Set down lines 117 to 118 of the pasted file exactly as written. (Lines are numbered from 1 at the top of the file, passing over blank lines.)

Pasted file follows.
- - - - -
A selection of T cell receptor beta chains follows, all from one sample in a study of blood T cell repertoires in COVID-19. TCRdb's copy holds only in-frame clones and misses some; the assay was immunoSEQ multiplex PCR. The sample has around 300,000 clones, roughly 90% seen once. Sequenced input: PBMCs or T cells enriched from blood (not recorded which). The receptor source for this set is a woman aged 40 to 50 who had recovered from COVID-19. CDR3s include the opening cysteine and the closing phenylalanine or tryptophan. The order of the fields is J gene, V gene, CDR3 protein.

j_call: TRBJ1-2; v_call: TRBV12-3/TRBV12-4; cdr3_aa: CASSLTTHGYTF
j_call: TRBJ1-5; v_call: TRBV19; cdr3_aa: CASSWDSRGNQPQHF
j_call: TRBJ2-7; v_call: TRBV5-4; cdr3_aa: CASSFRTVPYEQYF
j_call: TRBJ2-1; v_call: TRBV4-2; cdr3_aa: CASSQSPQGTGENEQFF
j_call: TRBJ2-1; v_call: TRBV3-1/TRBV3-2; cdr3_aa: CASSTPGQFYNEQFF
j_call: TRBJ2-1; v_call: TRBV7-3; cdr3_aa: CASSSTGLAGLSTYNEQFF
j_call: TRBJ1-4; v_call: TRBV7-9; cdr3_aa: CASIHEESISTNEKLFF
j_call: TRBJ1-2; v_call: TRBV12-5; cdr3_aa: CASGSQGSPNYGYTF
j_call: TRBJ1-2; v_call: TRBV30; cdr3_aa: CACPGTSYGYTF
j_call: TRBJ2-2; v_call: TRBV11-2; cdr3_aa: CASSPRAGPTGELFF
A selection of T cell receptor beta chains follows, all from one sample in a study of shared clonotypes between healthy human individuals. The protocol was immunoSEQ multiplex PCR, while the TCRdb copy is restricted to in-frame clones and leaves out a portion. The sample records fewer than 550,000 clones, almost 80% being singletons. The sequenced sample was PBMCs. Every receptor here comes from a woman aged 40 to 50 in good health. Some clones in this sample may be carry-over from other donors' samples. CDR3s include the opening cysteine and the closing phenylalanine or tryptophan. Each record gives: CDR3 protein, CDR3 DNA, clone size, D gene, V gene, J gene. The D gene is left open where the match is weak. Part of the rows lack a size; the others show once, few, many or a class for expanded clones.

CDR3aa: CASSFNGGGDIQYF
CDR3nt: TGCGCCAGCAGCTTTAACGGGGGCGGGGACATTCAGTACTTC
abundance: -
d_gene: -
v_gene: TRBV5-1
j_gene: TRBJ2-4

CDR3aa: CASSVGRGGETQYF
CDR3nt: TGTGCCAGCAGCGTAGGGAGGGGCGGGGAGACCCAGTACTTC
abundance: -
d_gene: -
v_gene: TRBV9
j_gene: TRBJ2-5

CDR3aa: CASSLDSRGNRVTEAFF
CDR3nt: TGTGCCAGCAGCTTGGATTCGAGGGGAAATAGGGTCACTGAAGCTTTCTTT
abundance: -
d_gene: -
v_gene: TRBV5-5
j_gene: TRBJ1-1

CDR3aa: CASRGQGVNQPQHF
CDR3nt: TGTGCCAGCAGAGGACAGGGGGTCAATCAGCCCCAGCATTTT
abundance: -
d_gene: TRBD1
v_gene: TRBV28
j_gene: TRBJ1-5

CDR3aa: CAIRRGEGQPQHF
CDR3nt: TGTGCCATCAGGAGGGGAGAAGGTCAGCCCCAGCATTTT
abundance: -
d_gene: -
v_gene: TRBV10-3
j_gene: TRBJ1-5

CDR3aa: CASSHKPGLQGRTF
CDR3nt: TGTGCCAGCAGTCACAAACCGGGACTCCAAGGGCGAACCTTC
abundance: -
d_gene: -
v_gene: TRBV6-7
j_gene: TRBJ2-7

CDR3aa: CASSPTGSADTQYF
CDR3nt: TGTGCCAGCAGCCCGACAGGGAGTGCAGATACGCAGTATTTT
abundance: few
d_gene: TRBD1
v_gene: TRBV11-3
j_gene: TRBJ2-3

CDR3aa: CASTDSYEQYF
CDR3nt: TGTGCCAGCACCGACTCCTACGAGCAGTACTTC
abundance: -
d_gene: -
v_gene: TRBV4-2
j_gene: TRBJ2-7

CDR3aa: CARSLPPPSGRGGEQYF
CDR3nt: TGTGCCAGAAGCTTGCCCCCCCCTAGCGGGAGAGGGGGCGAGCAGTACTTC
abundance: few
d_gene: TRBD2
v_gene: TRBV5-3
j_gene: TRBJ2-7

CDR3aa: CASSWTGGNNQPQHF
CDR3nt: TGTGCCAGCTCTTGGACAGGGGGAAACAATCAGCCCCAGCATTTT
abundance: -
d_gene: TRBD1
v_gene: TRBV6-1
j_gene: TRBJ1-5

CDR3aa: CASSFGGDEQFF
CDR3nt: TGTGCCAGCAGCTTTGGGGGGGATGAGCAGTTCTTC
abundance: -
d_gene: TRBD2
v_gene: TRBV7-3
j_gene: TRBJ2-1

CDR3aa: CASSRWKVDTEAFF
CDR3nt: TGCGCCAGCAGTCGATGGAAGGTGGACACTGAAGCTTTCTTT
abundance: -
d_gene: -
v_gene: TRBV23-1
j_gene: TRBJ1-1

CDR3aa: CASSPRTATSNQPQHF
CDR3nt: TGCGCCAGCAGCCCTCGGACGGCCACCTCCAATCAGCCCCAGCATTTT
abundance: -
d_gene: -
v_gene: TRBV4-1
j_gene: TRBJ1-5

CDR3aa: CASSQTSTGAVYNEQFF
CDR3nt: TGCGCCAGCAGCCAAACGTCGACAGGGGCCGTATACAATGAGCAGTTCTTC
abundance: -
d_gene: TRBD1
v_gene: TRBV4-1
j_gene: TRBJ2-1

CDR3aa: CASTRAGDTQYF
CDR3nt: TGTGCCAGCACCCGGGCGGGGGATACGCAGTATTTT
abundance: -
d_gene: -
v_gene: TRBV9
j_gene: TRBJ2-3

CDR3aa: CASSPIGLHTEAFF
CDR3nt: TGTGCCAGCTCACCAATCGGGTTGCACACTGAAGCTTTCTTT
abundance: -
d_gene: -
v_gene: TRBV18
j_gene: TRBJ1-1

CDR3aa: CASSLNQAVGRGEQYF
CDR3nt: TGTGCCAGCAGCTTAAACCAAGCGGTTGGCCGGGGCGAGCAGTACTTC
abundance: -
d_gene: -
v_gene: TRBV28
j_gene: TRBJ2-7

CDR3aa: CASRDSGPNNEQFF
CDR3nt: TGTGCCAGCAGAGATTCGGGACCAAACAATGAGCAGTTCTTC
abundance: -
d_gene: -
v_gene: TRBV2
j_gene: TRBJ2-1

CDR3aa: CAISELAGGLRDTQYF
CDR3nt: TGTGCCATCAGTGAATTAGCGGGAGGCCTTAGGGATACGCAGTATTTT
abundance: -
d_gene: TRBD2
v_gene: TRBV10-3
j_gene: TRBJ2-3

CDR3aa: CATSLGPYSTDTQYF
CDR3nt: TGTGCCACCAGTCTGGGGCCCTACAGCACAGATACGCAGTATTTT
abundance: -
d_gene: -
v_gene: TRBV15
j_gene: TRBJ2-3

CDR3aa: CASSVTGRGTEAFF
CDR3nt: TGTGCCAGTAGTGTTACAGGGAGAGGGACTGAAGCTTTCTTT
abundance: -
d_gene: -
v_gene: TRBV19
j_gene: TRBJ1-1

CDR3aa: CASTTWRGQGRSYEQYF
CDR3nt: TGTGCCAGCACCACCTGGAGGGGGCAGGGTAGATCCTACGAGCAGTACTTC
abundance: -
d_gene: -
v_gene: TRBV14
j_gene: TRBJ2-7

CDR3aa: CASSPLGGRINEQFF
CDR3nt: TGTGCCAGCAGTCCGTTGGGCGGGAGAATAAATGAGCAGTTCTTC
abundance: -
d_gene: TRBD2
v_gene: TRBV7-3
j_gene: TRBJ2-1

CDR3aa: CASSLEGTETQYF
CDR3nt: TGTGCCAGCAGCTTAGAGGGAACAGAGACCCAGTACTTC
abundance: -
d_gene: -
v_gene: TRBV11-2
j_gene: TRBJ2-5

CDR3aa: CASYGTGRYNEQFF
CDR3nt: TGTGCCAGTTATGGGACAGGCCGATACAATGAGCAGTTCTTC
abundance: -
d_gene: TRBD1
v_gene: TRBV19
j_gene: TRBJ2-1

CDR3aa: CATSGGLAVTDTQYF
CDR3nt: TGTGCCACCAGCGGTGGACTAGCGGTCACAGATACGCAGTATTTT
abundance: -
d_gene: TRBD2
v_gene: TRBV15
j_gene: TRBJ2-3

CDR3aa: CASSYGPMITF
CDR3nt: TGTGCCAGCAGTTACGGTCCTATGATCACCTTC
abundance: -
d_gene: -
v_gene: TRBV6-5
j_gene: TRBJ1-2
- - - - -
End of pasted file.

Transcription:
abundance: -
d_gene: -